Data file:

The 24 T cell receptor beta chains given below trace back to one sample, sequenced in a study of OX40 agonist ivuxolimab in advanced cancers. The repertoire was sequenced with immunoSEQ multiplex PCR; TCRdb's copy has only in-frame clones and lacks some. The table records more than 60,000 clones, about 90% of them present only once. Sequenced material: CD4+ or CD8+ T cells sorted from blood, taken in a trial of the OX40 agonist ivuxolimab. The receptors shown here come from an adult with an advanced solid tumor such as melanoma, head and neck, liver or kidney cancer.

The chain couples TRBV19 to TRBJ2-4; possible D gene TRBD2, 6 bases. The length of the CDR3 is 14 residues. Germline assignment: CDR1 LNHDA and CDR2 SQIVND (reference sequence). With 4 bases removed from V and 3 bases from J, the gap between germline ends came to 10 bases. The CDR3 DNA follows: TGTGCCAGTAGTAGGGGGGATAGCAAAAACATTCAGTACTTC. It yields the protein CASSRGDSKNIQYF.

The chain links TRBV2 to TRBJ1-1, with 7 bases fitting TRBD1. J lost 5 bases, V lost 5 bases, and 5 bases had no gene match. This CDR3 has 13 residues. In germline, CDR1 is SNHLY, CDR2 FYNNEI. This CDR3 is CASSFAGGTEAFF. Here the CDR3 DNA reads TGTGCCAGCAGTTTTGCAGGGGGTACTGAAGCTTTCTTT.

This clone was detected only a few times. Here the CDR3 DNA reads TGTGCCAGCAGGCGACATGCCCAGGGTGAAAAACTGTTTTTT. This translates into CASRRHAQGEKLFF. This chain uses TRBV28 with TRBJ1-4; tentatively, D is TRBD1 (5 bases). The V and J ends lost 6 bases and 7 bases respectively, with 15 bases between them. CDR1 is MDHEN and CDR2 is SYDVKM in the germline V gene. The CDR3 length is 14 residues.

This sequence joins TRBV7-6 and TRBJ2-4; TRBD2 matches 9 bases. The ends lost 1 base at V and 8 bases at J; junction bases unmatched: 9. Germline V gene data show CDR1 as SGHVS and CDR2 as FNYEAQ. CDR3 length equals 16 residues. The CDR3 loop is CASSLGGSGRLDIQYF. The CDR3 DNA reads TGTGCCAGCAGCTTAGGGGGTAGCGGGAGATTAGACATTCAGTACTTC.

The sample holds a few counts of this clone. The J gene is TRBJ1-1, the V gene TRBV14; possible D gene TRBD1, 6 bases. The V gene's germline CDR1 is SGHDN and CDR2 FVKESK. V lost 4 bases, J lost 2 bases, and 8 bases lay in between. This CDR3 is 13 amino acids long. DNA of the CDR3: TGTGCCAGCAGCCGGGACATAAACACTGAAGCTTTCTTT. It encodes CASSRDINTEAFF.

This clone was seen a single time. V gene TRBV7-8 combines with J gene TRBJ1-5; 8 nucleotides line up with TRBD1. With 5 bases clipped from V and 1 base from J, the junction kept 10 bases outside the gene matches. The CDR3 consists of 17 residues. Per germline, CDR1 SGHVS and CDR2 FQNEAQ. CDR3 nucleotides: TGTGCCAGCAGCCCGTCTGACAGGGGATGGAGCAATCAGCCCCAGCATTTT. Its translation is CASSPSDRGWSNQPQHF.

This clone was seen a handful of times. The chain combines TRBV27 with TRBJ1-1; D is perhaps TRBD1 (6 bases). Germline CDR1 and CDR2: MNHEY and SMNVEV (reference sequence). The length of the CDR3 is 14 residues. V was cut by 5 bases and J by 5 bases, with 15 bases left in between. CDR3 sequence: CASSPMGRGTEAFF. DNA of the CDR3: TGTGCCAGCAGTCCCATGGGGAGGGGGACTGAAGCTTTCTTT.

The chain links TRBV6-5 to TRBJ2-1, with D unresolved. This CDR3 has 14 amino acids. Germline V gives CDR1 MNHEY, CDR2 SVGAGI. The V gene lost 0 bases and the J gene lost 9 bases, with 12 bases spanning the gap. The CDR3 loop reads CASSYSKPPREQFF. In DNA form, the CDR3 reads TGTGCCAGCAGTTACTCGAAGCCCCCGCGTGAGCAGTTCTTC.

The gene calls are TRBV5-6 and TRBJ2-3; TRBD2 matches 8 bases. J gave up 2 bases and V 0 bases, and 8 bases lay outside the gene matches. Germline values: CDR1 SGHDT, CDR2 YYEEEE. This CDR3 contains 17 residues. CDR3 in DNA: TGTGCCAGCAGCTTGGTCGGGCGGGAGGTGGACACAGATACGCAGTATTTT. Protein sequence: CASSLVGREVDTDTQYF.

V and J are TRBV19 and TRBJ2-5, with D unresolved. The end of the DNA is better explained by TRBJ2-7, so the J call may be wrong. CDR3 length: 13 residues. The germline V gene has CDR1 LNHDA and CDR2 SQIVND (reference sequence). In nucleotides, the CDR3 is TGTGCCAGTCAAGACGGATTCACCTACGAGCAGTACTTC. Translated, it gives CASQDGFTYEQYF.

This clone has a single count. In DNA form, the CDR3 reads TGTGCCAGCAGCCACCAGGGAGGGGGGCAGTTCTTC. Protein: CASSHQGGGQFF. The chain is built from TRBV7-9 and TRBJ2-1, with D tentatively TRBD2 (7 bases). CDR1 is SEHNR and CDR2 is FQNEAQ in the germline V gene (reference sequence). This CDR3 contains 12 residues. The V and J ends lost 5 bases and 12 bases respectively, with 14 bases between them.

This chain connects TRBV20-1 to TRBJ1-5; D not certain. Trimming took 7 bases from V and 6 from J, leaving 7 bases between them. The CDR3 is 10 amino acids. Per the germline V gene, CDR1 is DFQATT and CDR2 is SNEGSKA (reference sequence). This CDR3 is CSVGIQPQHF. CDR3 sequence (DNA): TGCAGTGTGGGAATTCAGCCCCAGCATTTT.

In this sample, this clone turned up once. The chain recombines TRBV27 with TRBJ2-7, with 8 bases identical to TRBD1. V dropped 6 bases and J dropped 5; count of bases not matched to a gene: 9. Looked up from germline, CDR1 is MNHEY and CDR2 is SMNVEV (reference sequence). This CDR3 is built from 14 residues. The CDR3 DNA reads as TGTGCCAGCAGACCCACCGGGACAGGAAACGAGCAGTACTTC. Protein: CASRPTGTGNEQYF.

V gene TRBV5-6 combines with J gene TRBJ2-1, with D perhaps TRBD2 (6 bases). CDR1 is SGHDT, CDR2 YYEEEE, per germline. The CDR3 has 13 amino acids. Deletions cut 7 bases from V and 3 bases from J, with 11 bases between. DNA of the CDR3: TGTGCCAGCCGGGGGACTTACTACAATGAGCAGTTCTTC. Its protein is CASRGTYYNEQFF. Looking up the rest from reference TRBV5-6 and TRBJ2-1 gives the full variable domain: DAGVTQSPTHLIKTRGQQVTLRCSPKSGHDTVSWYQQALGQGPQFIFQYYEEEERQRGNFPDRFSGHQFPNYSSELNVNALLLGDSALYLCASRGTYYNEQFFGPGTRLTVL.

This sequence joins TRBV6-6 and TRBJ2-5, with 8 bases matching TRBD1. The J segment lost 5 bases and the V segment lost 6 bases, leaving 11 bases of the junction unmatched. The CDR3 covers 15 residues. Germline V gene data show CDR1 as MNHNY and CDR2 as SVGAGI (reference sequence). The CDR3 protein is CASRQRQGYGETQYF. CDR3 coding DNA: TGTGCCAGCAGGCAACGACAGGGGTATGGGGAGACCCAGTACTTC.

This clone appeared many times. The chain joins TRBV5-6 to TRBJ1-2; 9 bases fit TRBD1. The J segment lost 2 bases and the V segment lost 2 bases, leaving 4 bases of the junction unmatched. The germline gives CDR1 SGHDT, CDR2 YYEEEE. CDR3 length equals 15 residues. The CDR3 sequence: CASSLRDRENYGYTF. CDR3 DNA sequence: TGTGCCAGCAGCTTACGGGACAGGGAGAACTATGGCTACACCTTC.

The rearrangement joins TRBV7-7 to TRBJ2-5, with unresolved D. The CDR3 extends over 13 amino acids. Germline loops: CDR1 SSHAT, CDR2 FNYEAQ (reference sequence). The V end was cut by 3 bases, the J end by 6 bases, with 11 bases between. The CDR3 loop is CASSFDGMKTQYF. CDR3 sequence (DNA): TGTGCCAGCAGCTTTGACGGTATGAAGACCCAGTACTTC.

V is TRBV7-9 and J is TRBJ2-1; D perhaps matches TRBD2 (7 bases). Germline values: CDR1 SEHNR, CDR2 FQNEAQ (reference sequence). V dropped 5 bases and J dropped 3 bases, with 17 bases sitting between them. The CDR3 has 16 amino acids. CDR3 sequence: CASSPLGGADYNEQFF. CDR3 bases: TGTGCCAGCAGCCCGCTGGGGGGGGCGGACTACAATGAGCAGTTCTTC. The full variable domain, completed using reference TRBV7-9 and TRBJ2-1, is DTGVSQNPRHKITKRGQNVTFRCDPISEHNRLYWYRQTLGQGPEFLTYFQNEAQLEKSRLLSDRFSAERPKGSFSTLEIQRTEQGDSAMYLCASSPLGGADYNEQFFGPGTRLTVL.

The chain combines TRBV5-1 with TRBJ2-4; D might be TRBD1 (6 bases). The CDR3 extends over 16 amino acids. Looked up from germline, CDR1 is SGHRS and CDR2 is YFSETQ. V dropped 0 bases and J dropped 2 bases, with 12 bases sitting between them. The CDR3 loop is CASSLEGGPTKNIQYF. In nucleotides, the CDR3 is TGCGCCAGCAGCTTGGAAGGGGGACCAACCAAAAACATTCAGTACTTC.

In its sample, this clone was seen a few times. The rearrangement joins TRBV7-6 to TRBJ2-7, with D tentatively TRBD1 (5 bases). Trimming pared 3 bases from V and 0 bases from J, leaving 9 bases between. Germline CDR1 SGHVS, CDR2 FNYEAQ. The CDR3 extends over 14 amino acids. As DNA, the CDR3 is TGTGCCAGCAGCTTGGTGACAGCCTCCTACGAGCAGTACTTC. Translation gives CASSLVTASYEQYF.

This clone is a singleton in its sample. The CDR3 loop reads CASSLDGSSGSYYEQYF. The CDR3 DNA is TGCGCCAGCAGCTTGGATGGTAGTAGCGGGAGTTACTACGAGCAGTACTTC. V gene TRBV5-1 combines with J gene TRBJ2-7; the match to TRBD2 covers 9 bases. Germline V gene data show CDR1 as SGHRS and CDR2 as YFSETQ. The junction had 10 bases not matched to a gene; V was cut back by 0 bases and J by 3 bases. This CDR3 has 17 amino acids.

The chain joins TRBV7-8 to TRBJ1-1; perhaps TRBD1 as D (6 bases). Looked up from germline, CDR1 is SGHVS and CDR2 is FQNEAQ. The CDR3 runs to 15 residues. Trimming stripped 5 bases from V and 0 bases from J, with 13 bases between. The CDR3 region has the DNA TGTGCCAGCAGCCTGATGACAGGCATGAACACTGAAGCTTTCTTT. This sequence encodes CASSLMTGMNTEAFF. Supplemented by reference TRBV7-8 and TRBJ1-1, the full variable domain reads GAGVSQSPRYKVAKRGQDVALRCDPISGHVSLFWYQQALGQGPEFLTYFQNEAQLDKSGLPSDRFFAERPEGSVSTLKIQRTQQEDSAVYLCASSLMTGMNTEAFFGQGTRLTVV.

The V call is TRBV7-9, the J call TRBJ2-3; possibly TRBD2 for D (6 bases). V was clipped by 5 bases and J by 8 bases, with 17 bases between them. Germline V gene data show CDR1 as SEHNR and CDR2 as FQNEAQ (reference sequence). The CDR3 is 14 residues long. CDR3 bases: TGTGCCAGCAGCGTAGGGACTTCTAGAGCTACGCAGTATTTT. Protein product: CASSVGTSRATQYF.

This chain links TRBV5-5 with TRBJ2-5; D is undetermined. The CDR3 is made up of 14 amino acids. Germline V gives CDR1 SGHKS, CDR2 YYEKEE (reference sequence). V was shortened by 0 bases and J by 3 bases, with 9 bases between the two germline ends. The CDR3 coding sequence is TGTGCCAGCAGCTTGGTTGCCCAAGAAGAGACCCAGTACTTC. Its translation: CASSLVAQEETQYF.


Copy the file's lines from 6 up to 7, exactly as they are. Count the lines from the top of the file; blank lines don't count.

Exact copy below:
The sample holds a few counts of this clone. The J gene is TRBJ1-1, the V gene TRBV14; possible D gene TRBD1, 6 bases. The V gene's germline CDR1 is SGHDN and CDR2 FVKESK. V lost 4 bases, J lost 2 bases, and 8 bases lay in between. This CDR3 is 13 amino acids long. DNA of the CDR3: TGTGCCAGCAGCCGGGACATAAACACTGAAGCTTTCTTT. It encodes CASSRDINTEAFF.

This clone was seen a single time. V gene TRBV7-8 combines with J gene TRBJ1-5; 8 nucleotides line up with TRBD1. With 5 bases clipped from V and 1 base from J, the junction kept 10 bases outside the gene matches. The CDR3 consists of 17 residues. Per germline, CDR1 SGHVS and CDR2 FQNEAQ. CDR3 nucleotides: TGTGCCAGCAGCCCGTCTGACAGGGGATGGAGCAATCAGCCCCAGCATTTT. Its translation is CASSPSDRGWSNQPQHF.